As the best-selling Harley magazine in the world, you should expect more from us than other publications. As enthusiasts, our staff wants to offer the best in print, online, and in person. We have been working on a number of improvements around here, some we can discuss now and others will have to wait until we finalize them.

One area I can share now is that we want to increase our one-on-one experience with our readers and their bikes. We plan on doing this at various motorcycle events around the country. Another is to become more accessible to our readers online through Facebook and Twitter as well as on our web sites and forums.

Harley bagger fans should note we have increased the frequency of our Motorcycle Bagger from six to nine issues this year. We will continue to offer custom baggers, bagger reviews, and bagger tech in American Iron Magazine as we always have, but Motorcycle Bagger is dedicated to the subject, if you can’t get enough in AIM.

I am not sure on the timing, but in response to many requests: yes, we are looking into offering subscriptions to our magazines in a digital format on tablets and smart phones soon.

Daytona Harley-Davidson Show
We love to meet readers and check out what they ride. So I’m pleased to announce that we are teaming up with Harley-Davidson for a free custom and classic bike show in Daytona during Bike Week. If you are thinking about going to Daytona Bike Week with your Harley, I’d like to invite you to bring your bike and friends to the Harley-Davidson Ride-In Custom Bike Show presented by American Iron Magazine.

This event, with classes from mild to wild, old and new, will be on Wednesday, March 14, at the Harley-Davidson Experience at Riverfront Park on North Beach Street. Our staff and I will be there to photograph a number of bikes to feature in our magazines. For more details visit www.AIMag.com or www.Harley-Davidson.com/Daytona.

The Daytona show should be a nice balance to the dealer-built bikes from the American Iron Magazine-sponsored custom motorcycle show at the dealer-only American V-twin trade show in Indianapolis in February. And if you can’t get to either of these shows, we will also be sponsoring the J&P Cycles Open House bike shows in Iowa on June 23 and 24. As I said earlier, we really do like meeting our readers and sharing their bikes in print. And I suspect you do, too. That’s why we go to all kinds of motorcycle events around the country with our cameras.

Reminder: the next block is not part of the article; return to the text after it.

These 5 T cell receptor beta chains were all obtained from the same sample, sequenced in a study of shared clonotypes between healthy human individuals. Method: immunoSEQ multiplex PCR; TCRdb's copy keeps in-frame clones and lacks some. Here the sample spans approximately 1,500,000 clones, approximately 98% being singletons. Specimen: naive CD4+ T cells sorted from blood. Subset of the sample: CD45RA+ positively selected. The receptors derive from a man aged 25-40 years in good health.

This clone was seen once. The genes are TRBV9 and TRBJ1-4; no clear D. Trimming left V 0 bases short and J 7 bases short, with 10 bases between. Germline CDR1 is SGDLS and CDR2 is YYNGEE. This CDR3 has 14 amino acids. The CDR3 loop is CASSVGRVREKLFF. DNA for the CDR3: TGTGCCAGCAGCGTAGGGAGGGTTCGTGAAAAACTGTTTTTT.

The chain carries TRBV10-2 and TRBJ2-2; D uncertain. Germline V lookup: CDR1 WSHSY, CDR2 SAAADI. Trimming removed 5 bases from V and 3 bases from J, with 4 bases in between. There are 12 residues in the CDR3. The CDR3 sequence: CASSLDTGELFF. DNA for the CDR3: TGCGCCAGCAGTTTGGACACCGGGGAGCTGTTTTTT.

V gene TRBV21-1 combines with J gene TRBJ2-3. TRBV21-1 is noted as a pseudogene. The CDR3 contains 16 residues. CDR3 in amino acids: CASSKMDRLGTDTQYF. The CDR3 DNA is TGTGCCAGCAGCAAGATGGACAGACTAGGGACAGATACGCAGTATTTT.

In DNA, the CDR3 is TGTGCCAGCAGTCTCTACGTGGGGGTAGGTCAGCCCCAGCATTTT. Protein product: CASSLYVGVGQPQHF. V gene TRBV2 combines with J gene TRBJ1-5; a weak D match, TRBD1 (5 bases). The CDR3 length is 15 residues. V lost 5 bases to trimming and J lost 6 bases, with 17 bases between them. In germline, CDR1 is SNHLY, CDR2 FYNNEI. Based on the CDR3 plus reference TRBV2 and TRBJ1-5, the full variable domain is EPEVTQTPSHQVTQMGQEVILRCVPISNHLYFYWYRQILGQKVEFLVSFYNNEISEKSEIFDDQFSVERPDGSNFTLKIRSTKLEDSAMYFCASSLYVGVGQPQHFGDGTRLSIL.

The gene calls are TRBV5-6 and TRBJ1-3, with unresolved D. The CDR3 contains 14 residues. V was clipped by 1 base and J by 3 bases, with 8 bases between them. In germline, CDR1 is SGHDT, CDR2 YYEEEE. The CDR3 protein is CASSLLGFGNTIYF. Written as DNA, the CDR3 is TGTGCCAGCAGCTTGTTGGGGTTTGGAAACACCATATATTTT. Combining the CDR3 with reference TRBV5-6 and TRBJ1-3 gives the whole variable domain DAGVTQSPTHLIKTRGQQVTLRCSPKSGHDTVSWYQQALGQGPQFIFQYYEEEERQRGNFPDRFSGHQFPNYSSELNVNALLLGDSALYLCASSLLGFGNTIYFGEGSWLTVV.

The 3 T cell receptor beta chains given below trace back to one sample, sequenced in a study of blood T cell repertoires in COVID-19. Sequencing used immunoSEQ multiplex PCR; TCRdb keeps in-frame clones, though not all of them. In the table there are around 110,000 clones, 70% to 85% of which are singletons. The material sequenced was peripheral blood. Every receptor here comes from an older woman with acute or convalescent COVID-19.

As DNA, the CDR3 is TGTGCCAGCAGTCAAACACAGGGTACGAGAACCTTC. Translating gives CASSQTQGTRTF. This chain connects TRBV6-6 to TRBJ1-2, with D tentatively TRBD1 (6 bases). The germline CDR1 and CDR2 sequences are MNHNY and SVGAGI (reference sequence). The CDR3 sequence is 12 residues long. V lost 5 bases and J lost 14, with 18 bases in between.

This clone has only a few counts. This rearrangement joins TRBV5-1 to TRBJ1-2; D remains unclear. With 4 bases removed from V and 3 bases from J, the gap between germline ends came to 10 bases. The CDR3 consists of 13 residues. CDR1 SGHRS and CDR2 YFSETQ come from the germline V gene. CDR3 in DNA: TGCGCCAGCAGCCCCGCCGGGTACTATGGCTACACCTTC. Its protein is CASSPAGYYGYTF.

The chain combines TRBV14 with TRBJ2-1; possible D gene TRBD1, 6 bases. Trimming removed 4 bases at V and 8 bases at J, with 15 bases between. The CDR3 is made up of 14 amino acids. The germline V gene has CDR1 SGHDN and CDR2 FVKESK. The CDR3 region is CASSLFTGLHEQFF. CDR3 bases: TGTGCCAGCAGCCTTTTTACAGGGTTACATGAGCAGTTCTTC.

Ride safe, ride smart, have fun.

Buzz Kanter    
Publisher/Editor-In-Chief,
American Iron Magazine

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New Year With Lots of Motorcycle Events

We are proud to be presenting the all-new Ultimate Dealer Bike Show at the American V-Twin Dealer Show.

Every February, motorcycle dealers, parts manufacturers, and distributors take a few days off work to meet in the heartland of America. We brave the winter cold and snow to gather at Advanstar’s annual Dealer Expo in downtown Indianapolis. This is where many of the newest products and services are revealed to the industry and the motorcycle press. And 2012 should have even greater significance to our readers as Advanstar is launching the American V-Twin Dealer Show inside its long-running powersports event.

The bad news is that, unless you work in the powersports industry, you can’t get into the show, which is closed to the general public. The good news is that our team will be there, covering the event and showcasing the most exciting news and products in print, on our Facebook page, and on www.AIMag.com.

We are proud to be presenting the all new Ultimate Dealer Bike Show at the American V-Twin Dealer Show. In addition to sharing many of the best new products, we will photograph and feature some of the more interesting motorcycles. The bikes in this show are dealer-built customs from around the world, so we are curious to see what cool rides will show up.

If you are a motorcycle dealer or work for one — franchise or independent — this custom bike show is a great chance to showcase your work. Call my pal Bob Kay at 919/886-5075 for more details or to enter. And, remember that our editors will be picking several bikes from this dealer-only show to feature in this magazine.

Motorcycle Events for 2012
While the new year is just that, a new year, we are already making plans for the 2012 motorcycle events we will be attending. We can’t attend all the events we’d like to, or we’d never be able to produce American Iron Magazine every month or to increase our Motorcycle Bagger from six to nine issues in 2012. Here’s a brief list of some of the events we’ll be part of:

American V-Twin Dealer Show: The motorcycle trade show in Indianapolis in February.

Daytona Beach Bike Week: A must-attend event for us every year. It marks the start of another year for riding. Plus, we are usually suffering from cabin fever and need to leave the snow of New England for some sunshine.